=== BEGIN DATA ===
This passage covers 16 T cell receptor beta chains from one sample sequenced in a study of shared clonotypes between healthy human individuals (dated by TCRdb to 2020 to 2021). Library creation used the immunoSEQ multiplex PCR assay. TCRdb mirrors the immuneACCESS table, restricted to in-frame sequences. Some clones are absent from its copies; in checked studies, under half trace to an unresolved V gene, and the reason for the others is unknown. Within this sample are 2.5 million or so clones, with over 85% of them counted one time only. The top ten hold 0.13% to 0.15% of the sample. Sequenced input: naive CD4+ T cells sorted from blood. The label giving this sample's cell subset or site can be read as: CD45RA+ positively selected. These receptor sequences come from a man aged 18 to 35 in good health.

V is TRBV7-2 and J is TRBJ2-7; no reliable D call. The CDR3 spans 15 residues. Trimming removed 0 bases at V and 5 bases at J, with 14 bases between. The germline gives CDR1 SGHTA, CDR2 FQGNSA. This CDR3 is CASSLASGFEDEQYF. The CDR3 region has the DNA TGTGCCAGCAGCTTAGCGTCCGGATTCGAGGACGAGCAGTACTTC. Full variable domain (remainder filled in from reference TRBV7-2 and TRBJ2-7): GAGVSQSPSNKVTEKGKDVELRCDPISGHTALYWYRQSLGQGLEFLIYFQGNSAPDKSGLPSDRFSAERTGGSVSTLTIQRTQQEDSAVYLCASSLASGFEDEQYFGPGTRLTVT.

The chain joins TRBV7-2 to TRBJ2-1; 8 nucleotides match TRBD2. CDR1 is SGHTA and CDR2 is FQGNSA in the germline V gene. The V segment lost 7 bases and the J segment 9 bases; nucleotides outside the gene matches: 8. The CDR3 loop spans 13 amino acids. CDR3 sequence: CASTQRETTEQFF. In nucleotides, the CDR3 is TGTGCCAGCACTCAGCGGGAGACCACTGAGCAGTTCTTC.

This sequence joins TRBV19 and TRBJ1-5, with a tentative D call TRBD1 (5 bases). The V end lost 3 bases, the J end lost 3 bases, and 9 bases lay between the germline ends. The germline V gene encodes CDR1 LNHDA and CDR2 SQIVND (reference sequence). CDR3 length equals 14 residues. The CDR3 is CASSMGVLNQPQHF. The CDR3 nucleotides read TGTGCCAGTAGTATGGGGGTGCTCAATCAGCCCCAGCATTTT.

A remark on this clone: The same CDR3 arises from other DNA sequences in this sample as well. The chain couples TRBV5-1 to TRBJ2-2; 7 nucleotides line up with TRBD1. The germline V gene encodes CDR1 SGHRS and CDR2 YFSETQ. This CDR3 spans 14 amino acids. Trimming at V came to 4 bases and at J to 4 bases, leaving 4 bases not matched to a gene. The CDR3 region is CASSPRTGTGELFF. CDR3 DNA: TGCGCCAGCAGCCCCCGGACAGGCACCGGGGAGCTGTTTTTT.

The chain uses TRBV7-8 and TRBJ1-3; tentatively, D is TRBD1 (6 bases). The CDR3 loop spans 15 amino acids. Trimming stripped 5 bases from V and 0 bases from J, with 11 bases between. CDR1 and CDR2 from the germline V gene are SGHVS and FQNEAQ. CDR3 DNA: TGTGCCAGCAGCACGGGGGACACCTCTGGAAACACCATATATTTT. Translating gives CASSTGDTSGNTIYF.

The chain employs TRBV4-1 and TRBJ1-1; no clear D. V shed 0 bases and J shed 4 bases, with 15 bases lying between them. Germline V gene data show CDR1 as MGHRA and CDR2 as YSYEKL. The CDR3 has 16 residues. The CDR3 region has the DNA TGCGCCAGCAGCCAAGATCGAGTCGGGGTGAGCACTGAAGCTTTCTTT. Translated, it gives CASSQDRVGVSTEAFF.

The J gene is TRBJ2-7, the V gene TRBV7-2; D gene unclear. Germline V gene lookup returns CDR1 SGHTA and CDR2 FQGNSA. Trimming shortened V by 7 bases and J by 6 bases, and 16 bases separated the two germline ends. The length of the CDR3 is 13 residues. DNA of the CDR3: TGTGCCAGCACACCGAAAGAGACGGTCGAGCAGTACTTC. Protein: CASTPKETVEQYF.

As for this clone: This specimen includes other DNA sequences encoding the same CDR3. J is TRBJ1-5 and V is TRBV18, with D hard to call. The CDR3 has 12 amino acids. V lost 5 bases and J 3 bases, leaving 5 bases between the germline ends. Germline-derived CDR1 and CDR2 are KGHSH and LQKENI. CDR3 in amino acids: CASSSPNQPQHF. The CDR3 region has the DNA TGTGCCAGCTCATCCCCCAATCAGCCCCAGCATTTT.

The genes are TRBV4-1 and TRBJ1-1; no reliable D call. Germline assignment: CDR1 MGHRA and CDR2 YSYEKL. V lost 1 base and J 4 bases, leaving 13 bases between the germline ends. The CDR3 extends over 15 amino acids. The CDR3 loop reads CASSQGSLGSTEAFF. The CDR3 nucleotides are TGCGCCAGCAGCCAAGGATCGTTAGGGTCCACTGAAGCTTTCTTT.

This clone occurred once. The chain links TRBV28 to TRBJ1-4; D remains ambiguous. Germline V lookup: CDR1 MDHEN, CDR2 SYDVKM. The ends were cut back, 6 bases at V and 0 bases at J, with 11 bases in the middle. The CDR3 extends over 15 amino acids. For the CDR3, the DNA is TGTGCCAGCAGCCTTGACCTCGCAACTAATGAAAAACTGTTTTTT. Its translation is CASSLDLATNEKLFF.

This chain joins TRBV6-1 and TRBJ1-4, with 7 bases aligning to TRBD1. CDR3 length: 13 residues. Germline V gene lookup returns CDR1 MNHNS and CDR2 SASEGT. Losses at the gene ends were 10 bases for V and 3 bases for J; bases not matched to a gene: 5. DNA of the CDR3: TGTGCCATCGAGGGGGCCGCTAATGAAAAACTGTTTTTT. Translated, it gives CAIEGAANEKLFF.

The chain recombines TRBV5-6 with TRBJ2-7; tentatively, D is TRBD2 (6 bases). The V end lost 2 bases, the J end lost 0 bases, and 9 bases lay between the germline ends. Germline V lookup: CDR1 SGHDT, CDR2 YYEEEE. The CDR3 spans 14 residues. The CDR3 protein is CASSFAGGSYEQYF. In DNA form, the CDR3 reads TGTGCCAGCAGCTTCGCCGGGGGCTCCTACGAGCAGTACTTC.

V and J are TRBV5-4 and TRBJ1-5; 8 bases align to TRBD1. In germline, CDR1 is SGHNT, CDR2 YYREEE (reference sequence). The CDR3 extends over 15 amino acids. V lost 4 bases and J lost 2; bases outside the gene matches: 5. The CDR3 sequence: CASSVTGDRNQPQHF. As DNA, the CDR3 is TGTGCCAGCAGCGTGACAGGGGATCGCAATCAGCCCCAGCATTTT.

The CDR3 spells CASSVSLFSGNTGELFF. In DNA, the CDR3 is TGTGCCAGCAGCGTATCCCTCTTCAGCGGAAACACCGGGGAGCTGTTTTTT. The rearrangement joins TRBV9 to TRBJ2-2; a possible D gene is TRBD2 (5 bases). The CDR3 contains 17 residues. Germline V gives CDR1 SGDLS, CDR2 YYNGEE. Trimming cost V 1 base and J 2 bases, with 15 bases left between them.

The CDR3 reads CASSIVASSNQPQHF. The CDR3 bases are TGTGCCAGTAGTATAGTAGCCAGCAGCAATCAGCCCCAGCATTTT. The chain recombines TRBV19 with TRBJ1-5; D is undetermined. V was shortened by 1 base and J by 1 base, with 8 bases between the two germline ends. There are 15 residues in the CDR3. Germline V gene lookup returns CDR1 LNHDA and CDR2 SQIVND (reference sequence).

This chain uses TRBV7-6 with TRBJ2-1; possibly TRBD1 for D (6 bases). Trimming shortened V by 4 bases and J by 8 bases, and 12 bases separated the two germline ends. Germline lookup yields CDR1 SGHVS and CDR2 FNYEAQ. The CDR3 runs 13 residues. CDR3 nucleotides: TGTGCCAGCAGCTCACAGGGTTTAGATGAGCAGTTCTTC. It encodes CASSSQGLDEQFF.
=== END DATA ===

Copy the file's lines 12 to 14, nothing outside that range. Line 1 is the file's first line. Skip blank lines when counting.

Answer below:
This chain joins TRBV6-1 and TRBJ1-4, with 7 bases aligning to TRBD1. CDR3 length: 13 residues. Germline V gene lookup returns CDR1 MNHNS and CDR2 SASEGT. Losses at the gene ends were 10 bases for V and 3 bases for J; bases not matched to a gene: 5. DNA of the CDR3: TGTGCCATCGAGGGGGCCGCTAATGAAAAACTGTTTTTT. Translated, it gives CAIEGAANEKLFF.

The chain recombines TRBV5-6 with TRBJ2-7; tentatively, D is TRBD2 (6 bases). The V end lost 2 bases, the J end lost 0 bases, and 9 bases lay between the germline ends. Germline V lookup: CDR1 SGHDT, CDR2 YYEEEE. The CDR3 spans 14 residues. The CDR3 protein is CASSFAGGSYEQYF. In DNA form, the CDR3 reads TGTGCCAGCAGCTTCGCCGGGGGCTCCTACGAGCAGTACTTC.

V and J are TRBV5-4 and TRBJ1-5; 8 bases align to TRBD1. In germline, CDR1 is SGHNT, CDR2 YYREEE (reference sequence). The CDR3 extends over 15 amino acids. V lost 4 bases and J lost 2; bases outside the gene matches: 5. The CDR3 sequence: CASSVTGDRNQPQHF. As DNA, the CDR3 is TGTGCCAGCAGCGTGACAGGGGATCGCAATCAGCCCCAGCATTTT.